Updated: Jul 21
Most people have fond childhood memories of certain holidays and in theory, would look forward to reliving joyous family get-togethers. The weight of these expectations, however, can become daunting for adults as they try to recreate a setting that will live up to everyone’s standards and please everyone within families with constantly shifting dynamics. Working with elders and their families, we’ve found that, while holidays are an excellent opportunity for creating new memories and spending quality time together, they can be stressful for adult caregivers dealing with an aging relative’s declining health or mental status, as well as for seniors dealing with grief, isolation, depression, illness, or memory problems.
It’s important to keep in mind that the holiday season can be a particularly difficult time for elders who live far away from their families, have recently suffered the loss of a loved one, or are dealing with chronic pain, dementia symptoms, or family frictions.
If your older loved one is suffering from loneliness or isolation:
Include them, not just in the festivities, but also in holiday preparations. You can do so by bringing them shopping for gifts or decorations, sharing (or asking for) holiday recipes, and cooking together.
If you or other family members or friends they care about live far away and cannot come in to celebrate in person, organize a virtual hangout! You can send food, drinks, or dessert to those you would like to involve and give your older loved ones a chance to check in with everyone and spend some remote quality time together.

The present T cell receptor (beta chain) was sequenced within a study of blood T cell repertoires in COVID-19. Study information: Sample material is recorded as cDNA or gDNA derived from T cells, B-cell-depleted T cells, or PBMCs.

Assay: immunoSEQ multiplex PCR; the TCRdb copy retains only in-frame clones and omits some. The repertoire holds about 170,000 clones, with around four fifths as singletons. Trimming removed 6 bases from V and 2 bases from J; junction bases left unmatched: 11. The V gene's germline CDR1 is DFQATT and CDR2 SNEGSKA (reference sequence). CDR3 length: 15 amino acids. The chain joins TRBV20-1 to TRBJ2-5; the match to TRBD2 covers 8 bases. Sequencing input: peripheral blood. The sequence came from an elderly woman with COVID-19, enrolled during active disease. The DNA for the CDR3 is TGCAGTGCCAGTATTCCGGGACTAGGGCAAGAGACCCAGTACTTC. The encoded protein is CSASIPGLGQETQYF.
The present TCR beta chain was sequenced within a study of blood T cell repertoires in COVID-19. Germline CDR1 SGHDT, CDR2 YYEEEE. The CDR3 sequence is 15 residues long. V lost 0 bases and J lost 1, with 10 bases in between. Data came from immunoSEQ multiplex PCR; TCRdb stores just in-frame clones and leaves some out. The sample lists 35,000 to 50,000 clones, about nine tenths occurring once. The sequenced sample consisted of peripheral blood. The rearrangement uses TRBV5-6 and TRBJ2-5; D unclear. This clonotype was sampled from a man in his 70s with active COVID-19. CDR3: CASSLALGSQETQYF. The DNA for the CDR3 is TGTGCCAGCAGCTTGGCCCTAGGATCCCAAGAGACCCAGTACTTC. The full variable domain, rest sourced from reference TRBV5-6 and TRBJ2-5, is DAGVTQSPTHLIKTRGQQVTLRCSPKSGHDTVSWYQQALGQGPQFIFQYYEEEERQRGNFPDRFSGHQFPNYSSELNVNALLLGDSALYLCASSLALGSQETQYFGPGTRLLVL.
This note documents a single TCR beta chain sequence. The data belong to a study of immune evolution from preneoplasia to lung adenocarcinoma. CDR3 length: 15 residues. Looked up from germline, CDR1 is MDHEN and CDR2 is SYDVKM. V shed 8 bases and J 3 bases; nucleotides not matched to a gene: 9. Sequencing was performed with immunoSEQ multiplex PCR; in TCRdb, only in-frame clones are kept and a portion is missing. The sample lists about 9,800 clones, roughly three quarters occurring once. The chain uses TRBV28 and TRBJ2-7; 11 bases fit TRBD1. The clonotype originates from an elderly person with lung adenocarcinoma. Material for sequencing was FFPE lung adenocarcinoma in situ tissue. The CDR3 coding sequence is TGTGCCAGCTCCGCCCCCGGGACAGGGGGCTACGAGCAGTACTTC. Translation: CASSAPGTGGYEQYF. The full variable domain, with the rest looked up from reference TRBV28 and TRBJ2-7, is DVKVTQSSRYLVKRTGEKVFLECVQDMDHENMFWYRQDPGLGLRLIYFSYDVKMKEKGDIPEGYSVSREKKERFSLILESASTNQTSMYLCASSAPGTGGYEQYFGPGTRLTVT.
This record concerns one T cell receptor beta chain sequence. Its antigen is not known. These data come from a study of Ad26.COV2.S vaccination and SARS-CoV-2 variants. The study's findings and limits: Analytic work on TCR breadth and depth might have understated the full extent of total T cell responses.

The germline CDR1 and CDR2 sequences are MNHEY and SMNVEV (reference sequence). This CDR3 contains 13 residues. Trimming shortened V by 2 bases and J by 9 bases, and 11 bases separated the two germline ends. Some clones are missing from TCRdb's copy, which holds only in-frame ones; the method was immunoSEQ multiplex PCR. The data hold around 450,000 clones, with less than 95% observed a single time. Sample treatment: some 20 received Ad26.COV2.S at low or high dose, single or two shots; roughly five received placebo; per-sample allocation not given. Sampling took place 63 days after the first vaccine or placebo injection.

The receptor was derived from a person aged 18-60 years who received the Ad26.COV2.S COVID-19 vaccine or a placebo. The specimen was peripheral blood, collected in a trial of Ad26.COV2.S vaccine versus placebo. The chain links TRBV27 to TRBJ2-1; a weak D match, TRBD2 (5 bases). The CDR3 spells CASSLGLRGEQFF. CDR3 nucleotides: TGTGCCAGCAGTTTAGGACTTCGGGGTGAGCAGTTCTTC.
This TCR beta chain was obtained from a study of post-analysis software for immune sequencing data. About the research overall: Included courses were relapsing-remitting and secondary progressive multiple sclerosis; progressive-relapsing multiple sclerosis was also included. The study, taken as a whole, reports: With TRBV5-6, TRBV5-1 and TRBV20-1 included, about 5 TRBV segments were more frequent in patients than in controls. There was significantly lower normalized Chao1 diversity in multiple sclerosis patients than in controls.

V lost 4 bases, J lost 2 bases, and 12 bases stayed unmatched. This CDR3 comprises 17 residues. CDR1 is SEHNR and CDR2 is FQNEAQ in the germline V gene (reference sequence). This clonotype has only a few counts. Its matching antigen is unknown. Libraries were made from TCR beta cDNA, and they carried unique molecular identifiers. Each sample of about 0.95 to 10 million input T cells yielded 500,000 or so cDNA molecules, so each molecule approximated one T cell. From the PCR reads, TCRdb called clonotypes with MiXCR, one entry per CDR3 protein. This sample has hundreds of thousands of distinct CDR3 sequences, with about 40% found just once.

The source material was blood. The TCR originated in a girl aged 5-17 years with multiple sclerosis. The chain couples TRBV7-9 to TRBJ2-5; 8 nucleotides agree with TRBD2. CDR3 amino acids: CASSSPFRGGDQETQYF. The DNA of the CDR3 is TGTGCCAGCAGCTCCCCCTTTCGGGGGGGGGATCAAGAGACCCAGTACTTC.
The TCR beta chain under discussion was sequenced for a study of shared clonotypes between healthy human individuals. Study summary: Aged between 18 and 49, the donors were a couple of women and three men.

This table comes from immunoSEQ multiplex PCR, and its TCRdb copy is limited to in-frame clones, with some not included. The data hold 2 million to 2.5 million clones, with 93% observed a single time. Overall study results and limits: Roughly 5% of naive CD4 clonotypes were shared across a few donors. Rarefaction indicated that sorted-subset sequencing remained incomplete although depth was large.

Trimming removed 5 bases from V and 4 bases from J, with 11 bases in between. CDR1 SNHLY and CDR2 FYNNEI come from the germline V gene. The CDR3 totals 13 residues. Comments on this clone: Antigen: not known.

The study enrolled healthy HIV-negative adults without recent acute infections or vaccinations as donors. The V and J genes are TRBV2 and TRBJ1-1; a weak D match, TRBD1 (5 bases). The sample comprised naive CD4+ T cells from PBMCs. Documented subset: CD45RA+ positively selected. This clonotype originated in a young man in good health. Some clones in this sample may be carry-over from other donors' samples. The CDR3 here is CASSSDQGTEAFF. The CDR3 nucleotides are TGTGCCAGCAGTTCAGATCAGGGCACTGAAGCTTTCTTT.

If your older loved one has recently experienced the loss of someone close and their grief is coloring their holiday spirit:
Find ways to honor the memory of the person or people they are grieving. Include the person they have lost in your holiday toast and share stories and fond memories of them at the table.
Offer to go say a prayer in a place of worship together for the person they have lost, visit their grave together, or have a small candlelight vigil if you deem it appropriate.
If there are family tensions that will your older loved one is dreading with adult children, siblings, or other family members:
Discuss with them, beforehand, who they would like to include in their festivities and plan accordingly. If you decide together that it’s best to exclude certain family members or friends, you can let the people in question know that your older loved one is not feeling well enough to have a large get-together.
Lay some ground rules about topics not to be discussed if necessary and have an open discussion with your guests, beforehand, about wanting the holiday get-together to be positive and free of drama… Any reoccurring tensions or disagreements can be postponed till next year!
The team at Senior Steps, inc. is experienced in managing and facilitating difficult discussions between seniors and their families and would love to help in any way possible. Call us today for a free consultation if you are considering outside help and have a great holiday!